at startup when the demotion counter for the group in
question is already greater than 0. bgpd will start handling
demotion after all sessions with demotion configured for the
given group have been successfully established. At system
startup, rc(8) has the demotion counter for the group carp
increased until after bgpd is started, so this option should
not be used in rc.conf(8).
Define macro to be set to value on the command line.
Overrides the definition of macro in the configuration file.
-d Do not daemonize. If this option is specified, bgpd will run
in the foreground and log to stderr.
-f file Use file as the configuration file, instead of the default
-n Configtest mode. Only check the configuration file for
-v Produce more verbose output.
/etc/bgpd.conf default bgpd configuration file
/var/run/bgpd.sock default bgpd control socket
bgpd.conf(5), bgpctl(8), bgplg(8), bgplgsh(8)
R. Chandra, P. Traina, and T. Li, BGP Communities Attribute, RFC 1997,
A. Heffernan, Protection of BGP Sessions via the TCP MD5 Signature
Option, RFC 2385, August 1998.
P. Marques and F. Dupont, Use of BGP-4 Multiprotocol Extensions for IPv6
Inter-Domain Routing, RFC 2545, March 1999.
E. Chen, Route Refresh Capability for BGP-4, RFC 2918, September 2000.
G. Huston, NOPEER Community for Border Gateway Protocol (BGP) Route Scope
Control, RFC 3765, April 2004.
Y. Rekhter, T. Li, and S. Hares, A Border Gateway Protocol 4 (BGP-4), RFC
4271, January 2006.
S. Sangli, D. Tappan, and Y. Rekhter, BGP Extended Communities Attribute,
RFC 4360, February 2006.
E. Rosen and Y. Rekhter, BGP/MPLS IP Virtual Private Networks (VPNs), RFC
4364, February 2006.
T. Bates, E. Chen, and R. Chandra, BGP Route Reflection: An Alternative
to Full Mesh Internal BGP (IBGP), RFC 4456, April 2006.
E. Chen and V. Gillet, Subcodes for BGP Cease Notification Message, RFC
4486, April 2006.
T. Bates, R. Chandra, D. Katz, and Y. Rekhter, Multiprotocol Extensions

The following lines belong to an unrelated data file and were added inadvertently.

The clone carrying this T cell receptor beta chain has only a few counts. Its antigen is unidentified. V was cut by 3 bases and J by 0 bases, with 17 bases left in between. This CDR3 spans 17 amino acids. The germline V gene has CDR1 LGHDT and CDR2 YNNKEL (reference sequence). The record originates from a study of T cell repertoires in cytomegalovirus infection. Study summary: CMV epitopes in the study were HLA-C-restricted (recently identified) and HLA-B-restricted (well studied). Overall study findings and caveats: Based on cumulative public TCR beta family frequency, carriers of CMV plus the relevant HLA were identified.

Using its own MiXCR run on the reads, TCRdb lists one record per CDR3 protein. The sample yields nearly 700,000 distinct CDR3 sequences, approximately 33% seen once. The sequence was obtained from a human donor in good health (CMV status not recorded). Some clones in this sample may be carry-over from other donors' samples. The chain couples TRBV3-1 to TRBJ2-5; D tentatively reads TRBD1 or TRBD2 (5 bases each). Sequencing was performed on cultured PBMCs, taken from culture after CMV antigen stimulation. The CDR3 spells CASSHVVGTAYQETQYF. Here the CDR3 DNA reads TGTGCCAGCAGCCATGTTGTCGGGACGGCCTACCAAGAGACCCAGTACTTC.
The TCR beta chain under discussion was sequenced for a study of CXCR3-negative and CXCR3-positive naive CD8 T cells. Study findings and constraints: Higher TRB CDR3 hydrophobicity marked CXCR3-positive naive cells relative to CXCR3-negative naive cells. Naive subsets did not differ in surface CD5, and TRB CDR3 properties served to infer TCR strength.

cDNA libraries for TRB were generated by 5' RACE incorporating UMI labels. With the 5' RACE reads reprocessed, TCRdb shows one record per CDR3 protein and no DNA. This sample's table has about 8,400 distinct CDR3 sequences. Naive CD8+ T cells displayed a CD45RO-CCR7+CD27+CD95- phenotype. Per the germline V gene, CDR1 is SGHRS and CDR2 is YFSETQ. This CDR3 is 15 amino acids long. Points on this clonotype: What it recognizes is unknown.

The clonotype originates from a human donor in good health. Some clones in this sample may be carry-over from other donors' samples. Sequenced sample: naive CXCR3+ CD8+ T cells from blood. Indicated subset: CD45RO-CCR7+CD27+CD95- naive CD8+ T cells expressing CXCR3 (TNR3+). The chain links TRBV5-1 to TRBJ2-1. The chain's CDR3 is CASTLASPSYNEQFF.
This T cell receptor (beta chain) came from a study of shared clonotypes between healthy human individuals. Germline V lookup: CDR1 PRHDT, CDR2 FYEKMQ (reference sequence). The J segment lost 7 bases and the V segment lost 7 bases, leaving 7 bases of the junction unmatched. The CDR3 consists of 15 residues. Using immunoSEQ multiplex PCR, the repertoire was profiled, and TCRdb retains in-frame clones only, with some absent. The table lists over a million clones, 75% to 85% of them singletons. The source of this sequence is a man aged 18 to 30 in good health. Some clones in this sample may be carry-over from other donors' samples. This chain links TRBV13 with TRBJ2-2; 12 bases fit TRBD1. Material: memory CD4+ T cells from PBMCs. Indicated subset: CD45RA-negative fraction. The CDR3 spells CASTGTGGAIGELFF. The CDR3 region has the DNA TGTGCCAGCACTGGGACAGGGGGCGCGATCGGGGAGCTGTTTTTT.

for BGP-4, RFC 4760, January 2007.
Q. Vohra and E. Chen, BGP Support for Four-octet AS Number Space, RFC
4893, May 2007.
V. Gill, J. Heasley, D. Meyer, P. Savola, and C. Pignatoro, The
Generalized TTL Security Mechanism (GTSM), RFC 5082, October 2007.
J. Scudder and R. Chandra, Capabilities Advertisement with BGP-4, RFC
5492, February 2009.
E. Chen, J. Scudder, P. Mohapatra, and K. Patel, Revised Error Handling
for BGP UPDATE Messages, RFC 7606, August 2015.
W. Kumari, R. Bush, H. Schiller, and K. Patel, Codification of AS 0
Processing, RFC 7607, August 2015.
L. Blunk, M. Karir, and C. Labovitz, Multi-Threaded Routing Toolkit (MRT)
Routing Information Export Format, RFC 6396, October 2011.
J. Dong, M. Chen, and A. Suryanarayana, Subcodes for BGP Finite State
Machine Error, RFC 6608, May 2012.
J. Heitz, J. Snijders, K. Patel, I. Bagdonas, and N. Hilliard, BGP Large
Communities Attribute, RFC 8092, February 2017.
P. Mohapatra, K. Patel, J. Scudder, D. Ward, and R. Bush, BGP Prefix
Origin Validation State Extended Community, RFC 8097, March 2017.
J. Snijders, J. Heitz, and J. Scudder, BGP Administrative Shutdown
Communication, RFC 8203, July 2017.
J. Mauch, J. Snijders, and G. Hankins, Default External BGP (EBGP) Route
Propagation Behavior without Policies, RFC 8212, July 2017.
The bgpd program first appeared in OpenBSD 3.5.
OpenBSD 6.4 June 13, 2018 OpenBSD 6.4